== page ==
More Than Enchanting: A Q&A with Jo Saxton

More Than Enchanting: A Q&A with Jo Saxton February 27, 2012

In her new book, More Than Enchanting: Breaking Through Barriers to Influence Your World, Jo Saxton invites women to discover (or rediscover) the gifts and talents that God has given them, and more important, the calling on each of us to claim those gifts on behalf of God’s work in the world, wherever they are.

We caught up with Jo this week to learn more about her motivation for writing this book, who she hopes it will influence, and the two women she most hopes read her book.

Writing books is really hard. What possessed you to write this one?

What possessed me? I love the intensity of the question!  There were a number of reasons behind More Than Enchanting. I’ve always been interested in what it takes for someone – man or woman – to realize their God-given potential. What does it look like to live out all God created you to be, to live the life that Jesus went to the cross for?

Alongside that I’ve also met many women who sense God’s called them to serve him in various ways, but who were now bitter or broken or disillusioned by opposition or lack of investment or mentoring.

I think the church suffers when members of the Body are hurting so badly. I think the church’s commission to reach out to a broken world suffers when we are not equipping everyone to respond to God’s call on their lives. So I wanted to capture a few thoughts to help a woman on her journey.

Who is your ideal reader?

Women who sense a call to influence the world around them. Women who know God has called them to lead and it terrifies them. Leaders (male or female) who wonder how best to invest in the women in their church community.

What conversations do you want this book to inspire?

I’d love for the book to inspire conversations about the lives of the women we see in Scripture, conversations that really dig deep into how these women lived for God.  I’d love for there to be conversations on the role of women in a missional movement and the call of God on our lives. I’d love it to inspire conversations on dealing with some of the wounds and obstacles that many female leaders have experienced on their journey, and how to move forward. I hope there will be lots of talking, praying, wrestling and engaging. And I hope  these conversations get down to some nitty gritty details on how to practically equip and empower women  leaders in their local context.

Do you expect this book to change anyone’s mind? About what?

I hope it changes the minds of women who have given up on God, their call on the church because of how difficult it’s been for them. I hope it changes the minds of those who have felt too inadequate to respond to God’s call.

Name one person you hope reads this book. Why?

Actually I have two: Michelle Obama and Condoleezza Rice – because they’re intelligent women who carry themselves with grace and dignity on journeys that couldn’t have been easy. They also both have impeccable taste in shoes.

You get to organize a book club with three people to read and discuss your book. Who do you want to be there?

I would have a millennial young adult from the inner city,  a Gen X mum from the suburbs, and an empty nesting Boomer – all Americans but different ethnicities. I would LOVE to hear their stories and learn from them. I’d love to see where the book applies to women with very different lives, and to see what empowers them…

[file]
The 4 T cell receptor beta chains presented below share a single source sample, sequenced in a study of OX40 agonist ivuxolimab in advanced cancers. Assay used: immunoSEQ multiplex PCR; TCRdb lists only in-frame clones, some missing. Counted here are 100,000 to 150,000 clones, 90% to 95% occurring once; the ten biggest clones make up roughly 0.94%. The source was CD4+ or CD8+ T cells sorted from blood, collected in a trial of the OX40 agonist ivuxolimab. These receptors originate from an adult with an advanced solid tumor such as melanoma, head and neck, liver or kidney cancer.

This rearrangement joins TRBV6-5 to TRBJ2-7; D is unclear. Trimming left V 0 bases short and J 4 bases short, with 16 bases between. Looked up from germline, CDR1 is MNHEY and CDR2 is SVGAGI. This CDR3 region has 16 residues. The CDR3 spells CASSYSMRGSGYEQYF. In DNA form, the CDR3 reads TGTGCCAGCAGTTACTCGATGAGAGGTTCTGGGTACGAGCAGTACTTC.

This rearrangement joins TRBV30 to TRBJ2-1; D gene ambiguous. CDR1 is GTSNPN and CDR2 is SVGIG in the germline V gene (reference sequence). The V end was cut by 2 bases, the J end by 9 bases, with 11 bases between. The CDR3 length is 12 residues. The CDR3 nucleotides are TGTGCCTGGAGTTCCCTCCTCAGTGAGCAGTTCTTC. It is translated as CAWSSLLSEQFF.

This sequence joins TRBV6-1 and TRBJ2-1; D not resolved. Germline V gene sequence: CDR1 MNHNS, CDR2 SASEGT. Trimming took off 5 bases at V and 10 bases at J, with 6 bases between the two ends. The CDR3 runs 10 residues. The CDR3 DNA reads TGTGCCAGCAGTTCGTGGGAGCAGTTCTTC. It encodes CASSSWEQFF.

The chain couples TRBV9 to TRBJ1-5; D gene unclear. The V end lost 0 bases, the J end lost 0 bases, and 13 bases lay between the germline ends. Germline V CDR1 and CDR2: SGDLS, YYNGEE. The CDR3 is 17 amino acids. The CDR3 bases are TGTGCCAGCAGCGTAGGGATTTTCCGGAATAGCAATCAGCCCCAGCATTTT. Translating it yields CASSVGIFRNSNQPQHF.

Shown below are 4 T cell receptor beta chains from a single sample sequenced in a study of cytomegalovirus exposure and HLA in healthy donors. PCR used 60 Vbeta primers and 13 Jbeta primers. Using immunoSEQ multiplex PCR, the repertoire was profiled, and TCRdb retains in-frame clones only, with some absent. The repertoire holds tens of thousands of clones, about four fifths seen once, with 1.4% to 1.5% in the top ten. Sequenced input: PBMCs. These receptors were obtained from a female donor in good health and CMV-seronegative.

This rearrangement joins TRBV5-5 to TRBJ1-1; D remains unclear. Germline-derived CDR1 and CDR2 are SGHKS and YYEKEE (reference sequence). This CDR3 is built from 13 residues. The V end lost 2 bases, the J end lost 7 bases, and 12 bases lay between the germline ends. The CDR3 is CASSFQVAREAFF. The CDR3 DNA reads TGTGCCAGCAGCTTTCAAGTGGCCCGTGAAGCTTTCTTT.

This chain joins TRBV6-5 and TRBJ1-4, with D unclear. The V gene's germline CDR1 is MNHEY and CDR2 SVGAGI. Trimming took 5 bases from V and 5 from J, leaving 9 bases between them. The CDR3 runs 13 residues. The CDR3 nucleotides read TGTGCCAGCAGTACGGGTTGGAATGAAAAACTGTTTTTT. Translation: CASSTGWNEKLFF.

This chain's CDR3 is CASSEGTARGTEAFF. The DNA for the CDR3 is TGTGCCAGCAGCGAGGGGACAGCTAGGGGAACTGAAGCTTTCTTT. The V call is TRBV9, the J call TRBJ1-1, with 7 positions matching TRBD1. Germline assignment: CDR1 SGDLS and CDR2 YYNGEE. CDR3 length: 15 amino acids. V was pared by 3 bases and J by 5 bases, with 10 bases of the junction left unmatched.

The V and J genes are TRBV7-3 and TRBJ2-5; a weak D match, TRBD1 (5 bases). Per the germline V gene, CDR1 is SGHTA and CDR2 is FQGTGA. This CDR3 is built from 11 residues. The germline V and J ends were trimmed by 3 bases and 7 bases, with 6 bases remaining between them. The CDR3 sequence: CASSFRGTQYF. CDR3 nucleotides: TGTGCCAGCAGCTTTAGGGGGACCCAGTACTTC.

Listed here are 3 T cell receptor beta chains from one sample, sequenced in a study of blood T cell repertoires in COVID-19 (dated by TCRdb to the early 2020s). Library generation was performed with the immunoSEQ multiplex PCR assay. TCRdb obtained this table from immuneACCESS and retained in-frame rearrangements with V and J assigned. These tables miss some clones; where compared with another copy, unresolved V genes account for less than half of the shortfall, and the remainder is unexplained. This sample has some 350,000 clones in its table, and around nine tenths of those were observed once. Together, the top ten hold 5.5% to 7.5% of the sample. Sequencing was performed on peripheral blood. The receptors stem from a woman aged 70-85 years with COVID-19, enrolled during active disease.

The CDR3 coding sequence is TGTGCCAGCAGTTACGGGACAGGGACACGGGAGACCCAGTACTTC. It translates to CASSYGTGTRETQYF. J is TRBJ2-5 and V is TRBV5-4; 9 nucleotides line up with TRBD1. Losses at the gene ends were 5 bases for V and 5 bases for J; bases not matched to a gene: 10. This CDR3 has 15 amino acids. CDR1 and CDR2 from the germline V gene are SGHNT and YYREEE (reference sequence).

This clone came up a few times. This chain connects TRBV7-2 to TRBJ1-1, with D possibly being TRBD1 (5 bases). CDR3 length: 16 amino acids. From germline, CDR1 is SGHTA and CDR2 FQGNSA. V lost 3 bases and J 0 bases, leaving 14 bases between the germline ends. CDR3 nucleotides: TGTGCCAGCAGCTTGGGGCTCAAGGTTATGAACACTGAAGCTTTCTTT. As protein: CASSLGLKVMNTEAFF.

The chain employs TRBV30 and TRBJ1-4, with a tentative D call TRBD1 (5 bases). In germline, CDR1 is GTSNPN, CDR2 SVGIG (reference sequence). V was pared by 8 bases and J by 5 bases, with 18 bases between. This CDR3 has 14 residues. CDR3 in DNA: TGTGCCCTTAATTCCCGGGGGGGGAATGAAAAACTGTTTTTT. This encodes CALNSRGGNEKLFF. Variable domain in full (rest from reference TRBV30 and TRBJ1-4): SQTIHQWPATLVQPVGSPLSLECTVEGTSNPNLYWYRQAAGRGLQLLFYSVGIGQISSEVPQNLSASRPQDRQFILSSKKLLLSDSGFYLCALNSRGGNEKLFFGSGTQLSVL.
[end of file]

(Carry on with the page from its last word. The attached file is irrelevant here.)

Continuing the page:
What was the hardest thing about writing this book?

My laptop got stolen two weeks before the deadline.  I can’t tell you how big a nightmare that was. Thankfully, I’m the kind of woman who sends every chapter I write to 3 friends in different countries. It’s the one and only time in my life that such control freakery has served me well.

Which chapter was the easiest to write?

Oh – the Blueprint. To look at Eve’s original design was a treasure for me. I loved the research, a chance to get back to my Biblical Studies degree roots. I love looking at what God had in mind for us women. The implications are mind blowing!

What is your favorite book?

Again I have to give two because my favorite book is the Bible. It’s my constant. It’s my Father’s words to me and it introduced me to Jesus. I’m not over reading it; it’s more than a book to me.

When it comes to books in general, my most recent favorite is The Sense of an Ending by Julian Barnes. Short, wonderful writing (which is inevitable with Julian Barnes), and incredibly powerful. Just wow.

Often, the best book ideas come while you’re writing a book. Have you started the next one?

Well straight after More Than Enchanting, I wrote a book with my friend Sally Breen, called High Heels and Holiness – a discipling book for Christian women in their 20’s, a group of women particularly close to my heart right now. But I have a little red book I carry around with me to jot ideas down. Inside there are some idea about missional living, about God as your Dad, and more pieces specifically for women. There’s also a few shopping lists for weekly groceries. Somehow it’s the shopping list that is the piece of writing that gets dealt with first.

Visit the Patheos Book Club for more conversation on More Than Enchanting here.

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